If you thought cookie put a lot of work into making Arbuckle’s on the trail, he’s got nothing on Caddo potter Chase Earles. Chase will be making traditional foods for our Annual Chuck Wagon Festival, May 29-30. And just like cookie needs his Dutch oven, a Caddo cook needs a quality cooking pot. Chase just happens to make his.
Not much is widely known about Caddo pottery because their pots were traditionally buried with the owner, making them sacred and generally not for public display. As a young artist, Chase was fascinated by the pottery he saw on family trips to the southwest and decided to carry on his tribe’s traditions through pottery too. To learn Caddo pottery techniques, many of which are exclusively tribal knowledge, Chase read tons of books and built a rapport with tribal elders who passed on their knowledge. He also got some help from fellow Oklahoman Jeri Redcorn, who is widely recognized for reviving Caddo pottery. Examples of her work, as well as Chase’s, can be seen in “Spiro and the Art of the Mississippian World.”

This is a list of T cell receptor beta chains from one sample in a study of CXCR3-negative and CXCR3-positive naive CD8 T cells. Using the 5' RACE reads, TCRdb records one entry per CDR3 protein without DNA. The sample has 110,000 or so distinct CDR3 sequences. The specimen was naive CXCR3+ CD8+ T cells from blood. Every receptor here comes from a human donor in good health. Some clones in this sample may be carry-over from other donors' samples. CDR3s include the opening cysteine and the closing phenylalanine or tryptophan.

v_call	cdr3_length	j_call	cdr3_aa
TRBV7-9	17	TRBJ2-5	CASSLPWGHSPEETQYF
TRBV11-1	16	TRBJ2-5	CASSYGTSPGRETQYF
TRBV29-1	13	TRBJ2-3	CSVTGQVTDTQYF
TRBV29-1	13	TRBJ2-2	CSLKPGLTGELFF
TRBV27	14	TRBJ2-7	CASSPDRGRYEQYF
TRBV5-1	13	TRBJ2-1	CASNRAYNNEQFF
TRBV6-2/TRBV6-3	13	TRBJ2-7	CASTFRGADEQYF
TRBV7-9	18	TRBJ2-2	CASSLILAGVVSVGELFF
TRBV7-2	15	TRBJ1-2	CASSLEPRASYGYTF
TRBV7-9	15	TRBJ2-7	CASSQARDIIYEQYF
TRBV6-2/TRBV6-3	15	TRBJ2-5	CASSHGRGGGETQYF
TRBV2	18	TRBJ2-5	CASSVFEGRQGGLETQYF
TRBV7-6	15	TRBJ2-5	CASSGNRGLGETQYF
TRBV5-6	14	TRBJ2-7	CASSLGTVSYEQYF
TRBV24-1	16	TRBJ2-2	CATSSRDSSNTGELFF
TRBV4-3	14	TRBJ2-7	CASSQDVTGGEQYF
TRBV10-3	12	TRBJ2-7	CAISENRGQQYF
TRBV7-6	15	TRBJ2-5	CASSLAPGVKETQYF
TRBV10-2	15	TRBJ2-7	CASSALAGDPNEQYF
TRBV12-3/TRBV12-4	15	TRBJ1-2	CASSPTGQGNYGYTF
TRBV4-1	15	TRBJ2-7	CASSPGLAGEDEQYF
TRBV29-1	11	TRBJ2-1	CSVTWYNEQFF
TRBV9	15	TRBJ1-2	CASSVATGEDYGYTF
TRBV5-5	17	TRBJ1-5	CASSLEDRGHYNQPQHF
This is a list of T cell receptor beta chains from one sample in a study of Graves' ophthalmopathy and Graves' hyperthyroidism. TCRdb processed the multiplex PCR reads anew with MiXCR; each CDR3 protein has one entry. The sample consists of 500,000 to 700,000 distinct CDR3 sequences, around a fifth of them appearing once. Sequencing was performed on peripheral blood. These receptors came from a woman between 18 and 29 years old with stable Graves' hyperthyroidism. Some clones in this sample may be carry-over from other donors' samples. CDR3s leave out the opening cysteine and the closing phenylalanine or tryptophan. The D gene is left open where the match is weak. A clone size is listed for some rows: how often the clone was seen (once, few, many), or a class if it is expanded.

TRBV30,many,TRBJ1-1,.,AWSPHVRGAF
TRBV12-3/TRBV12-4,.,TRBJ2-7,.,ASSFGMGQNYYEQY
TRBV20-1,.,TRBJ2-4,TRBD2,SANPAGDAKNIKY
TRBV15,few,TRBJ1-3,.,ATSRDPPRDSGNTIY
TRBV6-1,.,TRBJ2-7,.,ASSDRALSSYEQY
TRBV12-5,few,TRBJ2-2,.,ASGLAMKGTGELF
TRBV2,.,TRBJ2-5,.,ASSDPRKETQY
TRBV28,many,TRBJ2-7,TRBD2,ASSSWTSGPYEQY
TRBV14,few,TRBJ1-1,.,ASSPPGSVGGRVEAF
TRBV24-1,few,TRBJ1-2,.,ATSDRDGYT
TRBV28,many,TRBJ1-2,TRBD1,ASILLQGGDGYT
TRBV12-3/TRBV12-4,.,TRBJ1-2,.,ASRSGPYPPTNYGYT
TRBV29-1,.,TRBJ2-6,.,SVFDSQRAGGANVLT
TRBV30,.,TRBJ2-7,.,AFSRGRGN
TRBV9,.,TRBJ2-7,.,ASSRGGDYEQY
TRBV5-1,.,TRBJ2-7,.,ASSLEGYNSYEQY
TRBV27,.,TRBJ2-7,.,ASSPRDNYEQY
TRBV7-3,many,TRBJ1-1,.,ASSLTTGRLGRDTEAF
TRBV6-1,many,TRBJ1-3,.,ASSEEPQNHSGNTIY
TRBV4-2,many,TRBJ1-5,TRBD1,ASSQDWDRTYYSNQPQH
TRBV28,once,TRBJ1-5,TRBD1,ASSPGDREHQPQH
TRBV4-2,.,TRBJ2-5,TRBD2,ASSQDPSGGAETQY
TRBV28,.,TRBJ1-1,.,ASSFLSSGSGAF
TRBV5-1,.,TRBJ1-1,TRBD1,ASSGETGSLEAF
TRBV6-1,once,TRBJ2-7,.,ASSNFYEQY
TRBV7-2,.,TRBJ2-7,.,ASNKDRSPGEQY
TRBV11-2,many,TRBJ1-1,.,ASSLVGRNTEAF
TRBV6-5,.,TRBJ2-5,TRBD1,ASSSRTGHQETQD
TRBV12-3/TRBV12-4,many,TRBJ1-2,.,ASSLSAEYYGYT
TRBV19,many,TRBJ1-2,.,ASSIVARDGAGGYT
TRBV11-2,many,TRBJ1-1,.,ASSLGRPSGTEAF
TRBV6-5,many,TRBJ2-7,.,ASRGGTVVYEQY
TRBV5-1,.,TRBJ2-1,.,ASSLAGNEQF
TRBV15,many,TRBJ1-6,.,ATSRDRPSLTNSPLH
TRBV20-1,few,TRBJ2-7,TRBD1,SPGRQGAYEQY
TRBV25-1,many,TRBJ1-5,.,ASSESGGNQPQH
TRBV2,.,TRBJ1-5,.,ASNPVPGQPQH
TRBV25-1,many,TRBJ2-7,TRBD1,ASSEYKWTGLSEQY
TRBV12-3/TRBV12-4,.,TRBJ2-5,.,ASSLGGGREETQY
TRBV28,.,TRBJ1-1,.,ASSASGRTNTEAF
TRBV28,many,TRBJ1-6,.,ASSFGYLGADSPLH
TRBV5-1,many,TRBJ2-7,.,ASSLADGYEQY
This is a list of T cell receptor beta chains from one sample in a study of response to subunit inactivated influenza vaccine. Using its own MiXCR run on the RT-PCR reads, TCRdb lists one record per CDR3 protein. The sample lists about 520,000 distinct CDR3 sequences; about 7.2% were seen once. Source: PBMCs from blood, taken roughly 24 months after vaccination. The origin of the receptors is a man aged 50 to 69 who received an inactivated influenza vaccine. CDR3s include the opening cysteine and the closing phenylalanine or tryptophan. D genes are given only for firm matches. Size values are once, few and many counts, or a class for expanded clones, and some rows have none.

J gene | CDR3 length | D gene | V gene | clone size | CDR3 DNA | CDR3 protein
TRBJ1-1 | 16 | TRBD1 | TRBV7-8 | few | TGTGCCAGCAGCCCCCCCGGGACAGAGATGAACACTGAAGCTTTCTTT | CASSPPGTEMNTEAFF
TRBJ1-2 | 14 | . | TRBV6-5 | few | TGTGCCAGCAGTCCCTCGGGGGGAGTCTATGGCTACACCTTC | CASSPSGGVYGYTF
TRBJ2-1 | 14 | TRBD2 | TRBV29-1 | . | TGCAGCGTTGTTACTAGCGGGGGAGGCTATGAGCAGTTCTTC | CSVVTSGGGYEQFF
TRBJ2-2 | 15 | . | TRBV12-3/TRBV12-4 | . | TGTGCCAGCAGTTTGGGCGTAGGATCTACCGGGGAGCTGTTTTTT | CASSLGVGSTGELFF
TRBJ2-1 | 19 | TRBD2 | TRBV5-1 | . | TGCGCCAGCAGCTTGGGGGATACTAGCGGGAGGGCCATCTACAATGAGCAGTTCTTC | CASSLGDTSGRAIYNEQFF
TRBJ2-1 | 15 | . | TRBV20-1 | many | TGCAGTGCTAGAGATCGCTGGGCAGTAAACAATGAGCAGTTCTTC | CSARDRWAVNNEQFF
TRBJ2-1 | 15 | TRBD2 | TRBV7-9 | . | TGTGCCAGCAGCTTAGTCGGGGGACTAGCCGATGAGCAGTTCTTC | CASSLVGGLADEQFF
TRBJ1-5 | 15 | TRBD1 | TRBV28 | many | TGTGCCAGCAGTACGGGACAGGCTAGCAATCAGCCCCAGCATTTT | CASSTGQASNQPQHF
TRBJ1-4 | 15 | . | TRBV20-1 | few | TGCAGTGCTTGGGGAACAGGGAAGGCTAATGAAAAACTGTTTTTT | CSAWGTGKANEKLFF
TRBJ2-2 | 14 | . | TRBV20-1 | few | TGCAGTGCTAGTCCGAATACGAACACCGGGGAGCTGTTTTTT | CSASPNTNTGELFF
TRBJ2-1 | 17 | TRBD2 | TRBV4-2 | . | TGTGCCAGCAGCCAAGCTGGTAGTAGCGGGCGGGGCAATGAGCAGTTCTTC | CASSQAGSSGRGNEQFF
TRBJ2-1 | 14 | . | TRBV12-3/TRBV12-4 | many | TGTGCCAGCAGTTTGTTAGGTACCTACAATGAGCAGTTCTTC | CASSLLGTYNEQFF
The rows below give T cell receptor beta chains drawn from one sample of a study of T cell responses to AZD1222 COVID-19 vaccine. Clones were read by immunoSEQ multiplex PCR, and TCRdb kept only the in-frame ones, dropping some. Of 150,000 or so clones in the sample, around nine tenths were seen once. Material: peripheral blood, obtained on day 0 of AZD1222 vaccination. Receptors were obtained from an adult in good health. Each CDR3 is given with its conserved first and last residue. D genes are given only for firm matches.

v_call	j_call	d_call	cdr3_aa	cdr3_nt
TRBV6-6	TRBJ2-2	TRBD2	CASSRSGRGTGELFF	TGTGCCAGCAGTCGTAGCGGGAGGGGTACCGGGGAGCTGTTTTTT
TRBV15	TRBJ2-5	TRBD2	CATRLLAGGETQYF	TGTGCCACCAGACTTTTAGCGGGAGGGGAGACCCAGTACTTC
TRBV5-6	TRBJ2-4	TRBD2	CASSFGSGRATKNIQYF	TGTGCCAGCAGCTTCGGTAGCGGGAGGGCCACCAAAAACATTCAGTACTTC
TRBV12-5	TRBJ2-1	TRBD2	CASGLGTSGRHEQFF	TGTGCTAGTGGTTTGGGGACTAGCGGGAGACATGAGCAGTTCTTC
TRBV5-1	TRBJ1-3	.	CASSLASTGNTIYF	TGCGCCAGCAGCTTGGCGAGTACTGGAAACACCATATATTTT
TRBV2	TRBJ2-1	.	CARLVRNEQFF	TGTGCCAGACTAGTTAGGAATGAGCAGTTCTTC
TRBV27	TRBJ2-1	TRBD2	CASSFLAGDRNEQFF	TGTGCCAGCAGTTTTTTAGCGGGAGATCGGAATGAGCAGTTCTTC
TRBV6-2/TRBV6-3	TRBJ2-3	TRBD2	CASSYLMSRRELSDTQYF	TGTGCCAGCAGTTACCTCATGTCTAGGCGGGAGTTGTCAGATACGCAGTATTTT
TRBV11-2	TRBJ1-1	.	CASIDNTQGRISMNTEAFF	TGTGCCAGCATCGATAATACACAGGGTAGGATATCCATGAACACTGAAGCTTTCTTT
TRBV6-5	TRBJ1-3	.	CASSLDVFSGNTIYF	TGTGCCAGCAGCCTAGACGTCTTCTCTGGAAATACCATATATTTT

Chase makes a lot of pottery using ancient Caddo techniques, including hand-digging the clay. First, he digs the clay and dries it. Once it’s dried, Chase mixes in chunks of dried clay and a tempering material like freshwater shells so the pots will bake correctly. Once the clay is made, he can get to work crafting a traditional pot.
Here’s an example of a traditional Caddo cooking pot (the one Chase will cook in at the Annual Chuck Wagon Festival). Chase made it himself, but what’s equally exciting is what will go inside.
Come to the Annual Chuck Wagon Festival to meet Chase and get a taste of his traditional corn and black walnut soup, the same kind of soup a Caddo family would have enjoyed hundreds, even thousands of years ago!